Note that the proceeds EPA will receive for this site cover EPA’s past costs expended at the Site, so while they will not address ongoing threats to human health and the environment, they will reimburse the significant response costs EPA spent at the site out of the Superfund, shifting the burden for cleanup from the taxpayers to the PRP. From 1910 until the mid-1950s, the site was used as a wood treatment facility, which occupied approximately 50 acres in the Borough of Manville. The facility treated railroad ties and telephone poles with coal tar creosote. The excess product was discharged as creosote-contaminated sludges, sediments, process residuals, preservative drippings, and spent process liquid into canals to two lagoons located on the site. Starting in the 1960s, the facility was redeveloped as a mainly residential and commercial area. EPA response actions at the site included the clean-up of 93 residential properties and the removal of over 275,000 tons of soil. In 2002, EPA determined that it was technically impracticable to remediate groundwater to applicable cleanup standards, which entitled New Jersey to a Natural Resource Damage claim for the injury to the groundwater resource at the site.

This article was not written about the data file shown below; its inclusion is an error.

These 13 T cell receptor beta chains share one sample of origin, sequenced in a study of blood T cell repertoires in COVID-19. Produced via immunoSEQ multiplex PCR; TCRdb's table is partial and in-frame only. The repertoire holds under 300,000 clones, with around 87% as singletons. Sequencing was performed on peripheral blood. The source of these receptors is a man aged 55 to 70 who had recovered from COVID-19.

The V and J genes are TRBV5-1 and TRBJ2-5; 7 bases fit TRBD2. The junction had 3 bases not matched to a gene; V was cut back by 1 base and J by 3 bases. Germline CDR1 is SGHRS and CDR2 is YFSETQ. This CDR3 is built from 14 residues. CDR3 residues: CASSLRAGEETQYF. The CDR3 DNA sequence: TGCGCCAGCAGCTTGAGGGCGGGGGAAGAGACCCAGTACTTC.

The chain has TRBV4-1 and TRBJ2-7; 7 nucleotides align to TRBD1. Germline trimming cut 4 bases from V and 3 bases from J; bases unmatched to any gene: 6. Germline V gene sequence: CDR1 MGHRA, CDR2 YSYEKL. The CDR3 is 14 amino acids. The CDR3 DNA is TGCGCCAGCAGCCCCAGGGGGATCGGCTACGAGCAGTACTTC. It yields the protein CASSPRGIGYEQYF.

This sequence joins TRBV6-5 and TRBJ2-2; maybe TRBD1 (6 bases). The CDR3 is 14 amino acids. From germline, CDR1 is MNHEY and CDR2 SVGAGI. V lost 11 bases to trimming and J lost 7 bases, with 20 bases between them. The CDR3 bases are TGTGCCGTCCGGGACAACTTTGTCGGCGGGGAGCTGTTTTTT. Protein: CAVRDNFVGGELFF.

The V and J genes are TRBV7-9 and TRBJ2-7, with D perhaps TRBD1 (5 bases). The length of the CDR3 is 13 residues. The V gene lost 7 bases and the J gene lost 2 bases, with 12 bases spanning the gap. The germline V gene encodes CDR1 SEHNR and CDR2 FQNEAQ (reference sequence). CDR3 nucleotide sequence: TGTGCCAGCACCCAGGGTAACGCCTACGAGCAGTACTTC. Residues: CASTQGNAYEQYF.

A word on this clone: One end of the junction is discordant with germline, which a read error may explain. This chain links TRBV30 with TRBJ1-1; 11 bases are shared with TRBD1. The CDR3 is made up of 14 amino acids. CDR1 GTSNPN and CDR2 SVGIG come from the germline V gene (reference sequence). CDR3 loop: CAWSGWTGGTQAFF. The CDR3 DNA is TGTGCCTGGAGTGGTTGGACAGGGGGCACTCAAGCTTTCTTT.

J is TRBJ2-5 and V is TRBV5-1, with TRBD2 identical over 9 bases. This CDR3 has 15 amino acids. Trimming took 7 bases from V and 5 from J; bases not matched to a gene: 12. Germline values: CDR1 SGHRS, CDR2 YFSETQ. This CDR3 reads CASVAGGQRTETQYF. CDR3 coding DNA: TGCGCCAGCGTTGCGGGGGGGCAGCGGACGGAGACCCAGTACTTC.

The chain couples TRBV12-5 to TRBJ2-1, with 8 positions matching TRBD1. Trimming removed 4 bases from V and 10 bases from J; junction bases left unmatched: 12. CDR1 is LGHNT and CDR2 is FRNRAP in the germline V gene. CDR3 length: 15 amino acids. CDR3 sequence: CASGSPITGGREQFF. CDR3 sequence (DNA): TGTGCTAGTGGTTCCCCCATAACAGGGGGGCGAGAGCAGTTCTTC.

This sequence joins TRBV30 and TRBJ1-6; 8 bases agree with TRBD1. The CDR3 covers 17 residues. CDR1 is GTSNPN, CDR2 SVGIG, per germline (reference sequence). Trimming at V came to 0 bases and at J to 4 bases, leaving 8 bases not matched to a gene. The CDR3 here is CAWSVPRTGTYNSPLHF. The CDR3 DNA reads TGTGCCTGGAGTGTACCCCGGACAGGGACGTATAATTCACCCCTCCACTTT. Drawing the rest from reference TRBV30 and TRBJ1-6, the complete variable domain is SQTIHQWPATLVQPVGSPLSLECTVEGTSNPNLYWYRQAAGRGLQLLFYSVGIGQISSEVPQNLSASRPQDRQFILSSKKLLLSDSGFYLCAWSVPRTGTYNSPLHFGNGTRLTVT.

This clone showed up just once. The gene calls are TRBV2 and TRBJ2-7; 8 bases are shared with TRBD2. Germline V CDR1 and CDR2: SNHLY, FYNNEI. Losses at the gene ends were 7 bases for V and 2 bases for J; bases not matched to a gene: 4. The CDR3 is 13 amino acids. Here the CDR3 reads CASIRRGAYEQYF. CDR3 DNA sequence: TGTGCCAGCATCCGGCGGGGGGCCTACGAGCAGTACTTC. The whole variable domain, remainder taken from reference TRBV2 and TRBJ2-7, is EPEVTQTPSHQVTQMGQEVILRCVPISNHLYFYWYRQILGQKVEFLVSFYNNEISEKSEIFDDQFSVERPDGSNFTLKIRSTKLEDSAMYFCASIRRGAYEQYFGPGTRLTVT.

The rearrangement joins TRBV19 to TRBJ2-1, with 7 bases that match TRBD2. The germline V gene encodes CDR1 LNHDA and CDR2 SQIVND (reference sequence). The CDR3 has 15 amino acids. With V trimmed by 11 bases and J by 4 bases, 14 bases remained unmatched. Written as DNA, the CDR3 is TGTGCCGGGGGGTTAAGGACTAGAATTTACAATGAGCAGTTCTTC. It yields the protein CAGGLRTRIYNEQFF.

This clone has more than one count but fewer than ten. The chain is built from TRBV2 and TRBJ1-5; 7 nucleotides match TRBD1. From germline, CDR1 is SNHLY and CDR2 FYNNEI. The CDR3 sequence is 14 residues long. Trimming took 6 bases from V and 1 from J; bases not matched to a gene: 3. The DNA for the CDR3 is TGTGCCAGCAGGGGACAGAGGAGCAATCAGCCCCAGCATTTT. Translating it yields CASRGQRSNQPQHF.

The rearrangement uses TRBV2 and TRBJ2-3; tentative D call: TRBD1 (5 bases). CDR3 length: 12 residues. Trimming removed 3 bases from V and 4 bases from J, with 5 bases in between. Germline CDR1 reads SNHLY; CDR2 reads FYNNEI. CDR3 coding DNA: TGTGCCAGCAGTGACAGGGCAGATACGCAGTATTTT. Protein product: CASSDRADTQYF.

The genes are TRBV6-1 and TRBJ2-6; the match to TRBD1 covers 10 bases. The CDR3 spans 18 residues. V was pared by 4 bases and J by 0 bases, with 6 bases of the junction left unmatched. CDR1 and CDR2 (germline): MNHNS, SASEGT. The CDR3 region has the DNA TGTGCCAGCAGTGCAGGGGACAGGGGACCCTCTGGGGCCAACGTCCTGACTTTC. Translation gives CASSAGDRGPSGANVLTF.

Riley Pass, SD – $179 million for prospective work
The site is located in the North Cave Hills area of Harding County, South Dakota, primarily on a series of bluffs within the Custer National Forest where strip mining of uranium-bearing lignite took place in the 1960s. Arsenic, molybdenum, thorium, uranium, and radium-226 are the chemicals of concern at the site. The bluffs are very steep and relatively low quantities of natural organic matter and nutrients in the area hinder the establishment of vegetation to prevent erosion of contaminated wastes (overburden and spoils piles) and their transport by wind and water. Mining spoils at the site have been a major source of sedimentation to two nearby streams, Schleichart Draw and Pete’s Creek.